Actress Olivia Wilde, who has spent time volunteering in Haiti, writes about the scenes she and her business partner found there, their experience bagging bodies in a morgue, helping arrange proper burials, and how it changed them. The article also speaks about their founding of the company Conscious Commerce [described as “an experiment in living (and shopping) with a conscience”]. Wilde and Burchfield say, “Many people feel they are useless if they can’t afford a seat at an expensive gala, and yet they thirst for a more meaningful life. There are thousands of nonprofits in need of financial support, yet the pool of donors is relatively small. We felt the need to build a bridge between the good intentions of folks at home who had no extra cash to spend on fundraisers and the desperate needs of those in the toughest places on earth.”
Writing in the spring issue of Darling magazine, Wilde and her partner, Babs Burchfield, explore their experience, which led to the founding of their company, Conscious Commerce. “We stood next to each other, cigarettes dangling from our mouths, rum burning our throats, hazmat suits covering everything but our sweaty faces, clutching a handful of rosaries each,” they write in one section.
“We were aware of the unlikelihood of the moment — two white American girls working to bag bodies in a morgue — but this was Haiti, and we had come to expect the darkly unexpected. We were among a group of local volunteers who made this gruesome journey weekly, giving a dignified burial to the city’s discarded poor. The cigarettes were to mask the retched smell, the rum to ease the shock.”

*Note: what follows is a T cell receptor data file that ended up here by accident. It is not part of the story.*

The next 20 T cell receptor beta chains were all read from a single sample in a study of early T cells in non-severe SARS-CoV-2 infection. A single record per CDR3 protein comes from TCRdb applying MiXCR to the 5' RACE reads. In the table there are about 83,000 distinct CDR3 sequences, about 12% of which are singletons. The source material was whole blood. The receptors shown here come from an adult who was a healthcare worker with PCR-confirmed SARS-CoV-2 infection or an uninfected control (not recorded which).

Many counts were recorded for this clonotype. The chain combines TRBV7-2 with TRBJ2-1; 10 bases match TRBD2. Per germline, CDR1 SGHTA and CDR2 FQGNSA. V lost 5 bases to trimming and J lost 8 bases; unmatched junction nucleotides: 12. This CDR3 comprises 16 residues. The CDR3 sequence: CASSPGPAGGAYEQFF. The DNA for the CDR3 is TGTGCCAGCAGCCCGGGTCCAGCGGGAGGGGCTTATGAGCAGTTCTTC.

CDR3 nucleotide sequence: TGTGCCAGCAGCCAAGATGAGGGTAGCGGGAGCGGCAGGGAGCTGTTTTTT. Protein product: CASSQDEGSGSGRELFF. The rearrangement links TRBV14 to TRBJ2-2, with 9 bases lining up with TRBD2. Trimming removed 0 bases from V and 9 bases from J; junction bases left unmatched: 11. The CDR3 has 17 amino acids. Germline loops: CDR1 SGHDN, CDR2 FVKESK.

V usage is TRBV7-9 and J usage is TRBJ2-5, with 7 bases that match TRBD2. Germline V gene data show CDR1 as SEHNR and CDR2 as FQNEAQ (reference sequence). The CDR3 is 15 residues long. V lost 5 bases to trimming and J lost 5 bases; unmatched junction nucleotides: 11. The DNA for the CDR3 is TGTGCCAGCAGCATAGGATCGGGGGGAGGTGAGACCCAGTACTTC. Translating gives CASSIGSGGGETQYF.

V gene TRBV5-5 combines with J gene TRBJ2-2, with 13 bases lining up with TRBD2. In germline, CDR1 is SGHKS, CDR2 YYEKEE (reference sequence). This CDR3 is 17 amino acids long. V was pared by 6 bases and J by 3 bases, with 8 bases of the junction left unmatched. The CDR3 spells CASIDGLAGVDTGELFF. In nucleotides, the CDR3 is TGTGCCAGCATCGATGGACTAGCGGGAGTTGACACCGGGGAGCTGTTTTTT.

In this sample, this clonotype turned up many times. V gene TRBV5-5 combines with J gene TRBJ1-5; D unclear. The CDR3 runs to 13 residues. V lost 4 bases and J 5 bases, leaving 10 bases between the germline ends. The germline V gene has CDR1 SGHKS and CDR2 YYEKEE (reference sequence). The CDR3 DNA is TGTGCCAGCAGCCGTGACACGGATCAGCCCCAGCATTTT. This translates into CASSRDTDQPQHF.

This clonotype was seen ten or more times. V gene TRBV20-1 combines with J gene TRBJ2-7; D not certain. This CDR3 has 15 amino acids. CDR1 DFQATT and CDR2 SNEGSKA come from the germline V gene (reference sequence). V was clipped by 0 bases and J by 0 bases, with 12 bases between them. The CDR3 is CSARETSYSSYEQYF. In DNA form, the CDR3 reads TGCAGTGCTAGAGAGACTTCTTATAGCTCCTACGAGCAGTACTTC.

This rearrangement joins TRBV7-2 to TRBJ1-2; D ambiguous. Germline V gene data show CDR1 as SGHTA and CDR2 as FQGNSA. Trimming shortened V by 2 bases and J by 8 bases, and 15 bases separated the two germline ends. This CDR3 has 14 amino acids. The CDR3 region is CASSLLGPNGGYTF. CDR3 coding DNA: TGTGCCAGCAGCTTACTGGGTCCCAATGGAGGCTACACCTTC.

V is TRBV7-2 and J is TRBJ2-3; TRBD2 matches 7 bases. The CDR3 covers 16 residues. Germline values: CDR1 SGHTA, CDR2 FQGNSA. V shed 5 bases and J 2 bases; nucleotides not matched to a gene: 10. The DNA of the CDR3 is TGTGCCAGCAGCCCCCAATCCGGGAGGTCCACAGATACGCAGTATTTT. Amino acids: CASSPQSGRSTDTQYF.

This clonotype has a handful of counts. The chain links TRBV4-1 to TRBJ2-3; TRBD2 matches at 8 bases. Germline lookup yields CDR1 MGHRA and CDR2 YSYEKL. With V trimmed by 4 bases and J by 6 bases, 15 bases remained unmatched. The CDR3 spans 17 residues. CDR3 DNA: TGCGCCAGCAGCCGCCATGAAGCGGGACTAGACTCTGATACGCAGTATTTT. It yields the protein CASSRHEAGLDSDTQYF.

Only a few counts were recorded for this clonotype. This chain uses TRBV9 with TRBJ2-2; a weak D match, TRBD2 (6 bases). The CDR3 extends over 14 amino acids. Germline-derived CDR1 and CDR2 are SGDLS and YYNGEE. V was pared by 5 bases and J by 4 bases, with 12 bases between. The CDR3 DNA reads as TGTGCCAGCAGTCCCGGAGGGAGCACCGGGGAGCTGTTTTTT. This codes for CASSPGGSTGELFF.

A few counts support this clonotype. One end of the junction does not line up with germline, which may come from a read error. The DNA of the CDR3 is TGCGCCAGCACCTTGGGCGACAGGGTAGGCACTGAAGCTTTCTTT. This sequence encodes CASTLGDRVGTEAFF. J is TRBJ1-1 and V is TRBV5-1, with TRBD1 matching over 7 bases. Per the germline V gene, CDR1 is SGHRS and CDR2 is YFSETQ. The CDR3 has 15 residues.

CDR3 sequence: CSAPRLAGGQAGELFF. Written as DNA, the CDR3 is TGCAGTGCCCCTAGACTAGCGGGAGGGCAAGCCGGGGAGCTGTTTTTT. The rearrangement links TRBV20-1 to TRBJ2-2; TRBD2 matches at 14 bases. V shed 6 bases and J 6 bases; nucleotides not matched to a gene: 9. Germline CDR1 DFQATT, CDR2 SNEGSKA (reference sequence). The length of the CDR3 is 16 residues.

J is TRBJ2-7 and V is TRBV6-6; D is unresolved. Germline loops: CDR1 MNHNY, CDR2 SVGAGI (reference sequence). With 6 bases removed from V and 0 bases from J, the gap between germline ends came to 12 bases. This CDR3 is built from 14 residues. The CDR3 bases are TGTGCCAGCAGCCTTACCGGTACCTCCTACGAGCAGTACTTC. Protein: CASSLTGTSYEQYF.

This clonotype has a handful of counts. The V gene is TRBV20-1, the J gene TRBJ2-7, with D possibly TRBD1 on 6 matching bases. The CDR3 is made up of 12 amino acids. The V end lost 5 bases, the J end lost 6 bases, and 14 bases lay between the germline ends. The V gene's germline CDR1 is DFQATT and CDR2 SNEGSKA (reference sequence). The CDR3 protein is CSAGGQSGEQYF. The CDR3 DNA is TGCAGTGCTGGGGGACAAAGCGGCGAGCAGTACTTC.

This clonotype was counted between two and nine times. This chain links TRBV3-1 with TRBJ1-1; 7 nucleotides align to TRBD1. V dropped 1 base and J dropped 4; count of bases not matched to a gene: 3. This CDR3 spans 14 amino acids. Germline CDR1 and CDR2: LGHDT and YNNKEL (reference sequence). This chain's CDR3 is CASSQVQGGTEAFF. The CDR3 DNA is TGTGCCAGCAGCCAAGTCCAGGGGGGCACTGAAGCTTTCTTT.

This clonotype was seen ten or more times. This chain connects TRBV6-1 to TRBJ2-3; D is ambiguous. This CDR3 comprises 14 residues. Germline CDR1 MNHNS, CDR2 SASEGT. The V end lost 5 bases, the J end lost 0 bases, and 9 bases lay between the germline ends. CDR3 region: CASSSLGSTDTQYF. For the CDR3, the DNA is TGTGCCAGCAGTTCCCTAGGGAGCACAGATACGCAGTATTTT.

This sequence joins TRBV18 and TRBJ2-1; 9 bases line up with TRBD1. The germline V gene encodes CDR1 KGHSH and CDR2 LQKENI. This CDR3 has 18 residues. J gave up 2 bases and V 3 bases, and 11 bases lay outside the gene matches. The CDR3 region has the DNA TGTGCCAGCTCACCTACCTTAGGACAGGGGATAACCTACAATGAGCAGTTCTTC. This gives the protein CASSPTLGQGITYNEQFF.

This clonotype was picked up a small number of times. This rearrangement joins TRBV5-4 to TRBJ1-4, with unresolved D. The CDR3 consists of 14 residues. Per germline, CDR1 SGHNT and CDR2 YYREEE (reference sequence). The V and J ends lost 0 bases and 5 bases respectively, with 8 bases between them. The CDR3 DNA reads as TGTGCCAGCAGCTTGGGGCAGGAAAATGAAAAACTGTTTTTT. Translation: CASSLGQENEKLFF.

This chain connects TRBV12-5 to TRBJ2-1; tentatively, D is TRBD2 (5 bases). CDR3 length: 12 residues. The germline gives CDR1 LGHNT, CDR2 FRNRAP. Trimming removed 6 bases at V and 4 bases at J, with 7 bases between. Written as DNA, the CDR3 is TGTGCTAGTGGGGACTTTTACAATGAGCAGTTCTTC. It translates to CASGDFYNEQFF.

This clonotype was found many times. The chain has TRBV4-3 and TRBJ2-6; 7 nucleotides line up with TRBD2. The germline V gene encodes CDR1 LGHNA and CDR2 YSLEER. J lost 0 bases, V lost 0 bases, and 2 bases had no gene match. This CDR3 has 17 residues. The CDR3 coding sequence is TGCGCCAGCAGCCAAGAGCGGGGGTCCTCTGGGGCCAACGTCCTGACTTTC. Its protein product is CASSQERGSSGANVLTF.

Haiti, which is still suffering from the devastating effects of the 2010 earthquake, has been the focus of several celebrity efforts to help with its recovery. Wilde and Burchfield returned home determined to invest in an alternative way to raise funds for good causes. Thus, Conscious Commerce, which they describe “an experiment in living (and shopping) with a conscience. This is our attempt to be useful humans, and we’d like to share what we’ve learned so far,” the two write on their website.
“Along with pointing you in the direction of cool, ethically sound businesses, we have paired some of our favorite brands with small, locally run organizations, to create limited edition products. These exciting collaborations are our way of bringing together consciousness and commerce, and making them make sweet, sweet love,” they write.
Darling, which is sold at retailers such as Anthropologie and Nordstrom, is an ad-free magazine that touts itself as “artisanal” and is aimed at reshaping the way that media represent women and girls. [. . .]
See Darling preview of the article here: http://darlingmagazine.org/issue-no-7-preview/
For photo and more information, see http://www.getmilkshake.com/where_the_wilde_things_are